Phil Wiggins is a traditional (or natural) harmonica player, who plays only 10-hole diatonic Hohner Marine Band harps, mostly in second, cross-harp position. This style of playing allows the harper to cup both hands around the instrument and play acoustically, the same way people play unamplified on their backporch at home. When on stage, traditional players play a short distance from the microphone, without cupping the mic against the instrument. Traditional players rely only on the sounds they can naturally make with their instrument. They typically don’t carry anything other than a case of harps and don’t care what mic goes through the PA system. Every note is shaped by the hand-cupping and the breath control of the player, not the amp or the mic.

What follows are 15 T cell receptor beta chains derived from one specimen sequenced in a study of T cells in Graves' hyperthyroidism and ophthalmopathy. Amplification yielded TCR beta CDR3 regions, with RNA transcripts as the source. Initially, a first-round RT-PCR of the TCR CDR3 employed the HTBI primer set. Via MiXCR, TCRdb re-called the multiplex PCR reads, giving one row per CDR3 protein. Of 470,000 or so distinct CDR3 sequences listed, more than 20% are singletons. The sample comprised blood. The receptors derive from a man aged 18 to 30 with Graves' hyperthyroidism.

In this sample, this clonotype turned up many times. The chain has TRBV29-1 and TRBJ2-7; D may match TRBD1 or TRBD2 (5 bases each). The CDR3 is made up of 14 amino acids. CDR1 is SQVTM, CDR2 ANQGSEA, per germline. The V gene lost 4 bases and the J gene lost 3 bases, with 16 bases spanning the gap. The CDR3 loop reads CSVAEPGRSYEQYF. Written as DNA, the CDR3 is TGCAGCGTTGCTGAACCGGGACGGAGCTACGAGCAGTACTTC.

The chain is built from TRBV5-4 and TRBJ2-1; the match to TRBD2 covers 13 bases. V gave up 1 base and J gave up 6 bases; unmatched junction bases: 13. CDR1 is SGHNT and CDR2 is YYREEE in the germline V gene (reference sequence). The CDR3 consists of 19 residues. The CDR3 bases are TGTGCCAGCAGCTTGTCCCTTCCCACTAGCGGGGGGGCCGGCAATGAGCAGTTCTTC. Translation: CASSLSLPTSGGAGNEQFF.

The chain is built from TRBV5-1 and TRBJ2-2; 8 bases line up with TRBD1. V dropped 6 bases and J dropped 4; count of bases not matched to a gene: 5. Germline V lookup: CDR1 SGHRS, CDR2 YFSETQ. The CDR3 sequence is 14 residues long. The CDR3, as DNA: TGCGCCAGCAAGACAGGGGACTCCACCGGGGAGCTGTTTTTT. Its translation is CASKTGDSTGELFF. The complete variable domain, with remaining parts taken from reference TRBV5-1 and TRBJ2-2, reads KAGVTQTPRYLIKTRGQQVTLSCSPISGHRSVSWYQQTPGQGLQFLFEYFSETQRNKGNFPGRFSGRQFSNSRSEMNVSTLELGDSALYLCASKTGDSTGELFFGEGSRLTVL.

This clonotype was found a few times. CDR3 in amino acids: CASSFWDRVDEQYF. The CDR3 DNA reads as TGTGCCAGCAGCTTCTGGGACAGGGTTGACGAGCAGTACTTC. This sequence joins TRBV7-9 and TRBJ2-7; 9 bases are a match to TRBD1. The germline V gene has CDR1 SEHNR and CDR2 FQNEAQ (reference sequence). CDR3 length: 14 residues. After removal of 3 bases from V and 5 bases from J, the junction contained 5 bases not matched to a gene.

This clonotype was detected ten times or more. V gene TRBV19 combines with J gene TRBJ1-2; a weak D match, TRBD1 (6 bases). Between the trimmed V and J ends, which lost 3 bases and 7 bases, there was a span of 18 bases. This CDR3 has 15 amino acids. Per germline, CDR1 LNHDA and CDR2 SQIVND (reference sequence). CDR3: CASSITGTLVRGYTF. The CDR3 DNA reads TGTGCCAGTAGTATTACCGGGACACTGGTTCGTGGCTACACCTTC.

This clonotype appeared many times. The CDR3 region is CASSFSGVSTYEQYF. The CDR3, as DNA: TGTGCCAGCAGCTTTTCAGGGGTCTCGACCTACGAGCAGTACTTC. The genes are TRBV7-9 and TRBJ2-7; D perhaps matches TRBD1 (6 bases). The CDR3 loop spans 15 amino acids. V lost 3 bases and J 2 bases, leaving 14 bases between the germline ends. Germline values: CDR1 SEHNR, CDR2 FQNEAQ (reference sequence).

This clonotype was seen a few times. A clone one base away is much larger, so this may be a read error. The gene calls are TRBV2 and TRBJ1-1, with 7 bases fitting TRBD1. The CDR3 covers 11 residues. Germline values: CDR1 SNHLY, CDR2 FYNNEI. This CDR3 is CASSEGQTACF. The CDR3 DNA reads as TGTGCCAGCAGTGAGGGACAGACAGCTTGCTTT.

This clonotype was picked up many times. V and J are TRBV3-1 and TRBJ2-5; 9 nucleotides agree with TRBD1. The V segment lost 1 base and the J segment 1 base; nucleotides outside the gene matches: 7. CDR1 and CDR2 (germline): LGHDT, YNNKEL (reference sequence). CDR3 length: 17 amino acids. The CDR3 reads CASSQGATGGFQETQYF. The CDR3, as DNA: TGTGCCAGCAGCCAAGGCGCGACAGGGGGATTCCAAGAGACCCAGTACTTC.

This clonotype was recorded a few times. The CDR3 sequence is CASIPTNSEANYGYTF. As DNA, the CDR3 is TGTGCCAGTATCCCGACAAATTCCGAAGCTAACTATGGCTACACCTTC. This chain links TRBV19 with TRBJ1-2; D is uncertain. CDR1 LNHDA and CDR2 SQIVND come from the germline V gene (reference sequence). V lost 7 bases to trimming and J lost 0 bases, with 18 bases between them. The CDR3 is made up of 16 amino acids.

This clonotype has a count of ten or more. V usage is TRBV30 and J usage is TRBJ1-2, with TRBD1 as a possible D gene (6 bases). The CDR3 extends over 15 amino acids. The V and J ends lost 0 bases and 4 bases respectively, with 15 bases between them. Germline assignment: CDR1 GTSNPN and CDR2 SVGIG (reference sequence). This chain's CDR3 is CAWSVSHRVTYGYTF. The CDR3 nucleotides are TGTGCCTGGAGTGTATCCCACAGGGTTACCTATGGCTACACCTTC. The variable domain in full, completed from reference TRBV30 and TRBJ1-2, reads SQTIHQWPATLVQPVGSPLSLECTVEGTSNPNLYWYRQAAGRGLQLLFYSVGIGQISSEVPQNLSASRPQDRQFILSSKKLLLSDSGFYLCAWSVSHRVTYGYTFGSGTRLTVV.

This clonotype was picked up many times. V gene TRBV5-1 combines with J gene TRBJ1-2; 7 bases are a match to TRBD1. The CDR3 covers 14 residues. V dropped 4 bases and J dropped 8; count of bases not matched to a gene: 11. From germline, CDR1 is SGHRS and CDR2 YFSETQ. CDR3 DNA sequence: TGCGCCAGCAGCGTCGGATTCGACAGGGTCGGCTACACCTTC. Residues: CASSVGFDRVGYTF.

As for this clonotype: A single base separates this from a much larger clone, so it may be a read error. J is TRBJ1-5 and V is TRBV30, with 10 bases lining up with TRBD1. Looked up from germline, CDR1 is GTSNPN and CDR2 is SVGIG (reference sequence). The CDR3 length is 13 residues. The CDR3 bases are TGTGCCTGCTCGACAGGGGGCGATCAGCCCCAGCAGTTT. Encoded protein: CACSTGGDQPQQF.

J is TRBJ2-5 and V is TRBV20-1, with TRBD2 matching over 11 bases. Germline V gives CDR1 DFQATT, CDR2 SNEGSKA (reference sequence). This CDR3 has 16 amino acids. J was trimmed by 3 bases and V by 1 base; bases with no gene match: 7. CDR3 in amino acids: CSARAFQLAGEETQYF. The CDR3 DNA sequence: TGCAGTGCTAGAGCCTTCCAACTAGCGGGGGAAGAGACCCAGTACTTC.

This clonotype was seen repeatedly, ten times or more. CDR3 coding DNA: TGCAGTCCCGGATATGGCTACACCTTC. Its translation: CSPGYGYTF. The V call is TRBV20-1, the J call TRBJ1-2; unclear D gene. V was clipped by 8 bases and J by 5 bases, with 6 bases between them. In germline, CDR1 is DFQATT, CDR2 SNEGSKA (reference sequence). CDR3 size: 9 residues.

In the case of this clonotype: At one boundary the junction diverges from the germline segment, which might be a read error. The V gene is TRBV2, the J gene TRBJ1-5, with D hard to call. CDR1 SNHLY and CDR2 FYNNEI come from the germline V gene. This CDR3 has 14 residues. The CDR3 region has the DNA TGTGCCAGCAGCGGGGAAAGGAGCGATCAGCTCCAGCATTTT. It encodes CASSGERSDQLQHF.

Phil Wiggins is old school, a classic Piedmont style player, but he can play anything, Delta blues, Folk, or whatever, always in the old style of the great harmonica players of the golden era: Jaybird Coleman, Hammie Nixon, DeFord Bailey, and of course, Sonny Terry. “I love Little Walter. My idea from the beginning was to express myself musically. Everybody was copying Little Walter. No wonder. He was a genius. But I just wanted my own sound. I wanted to say what was on my own mind. I have enough ego to think maybe someone will want to copy me.”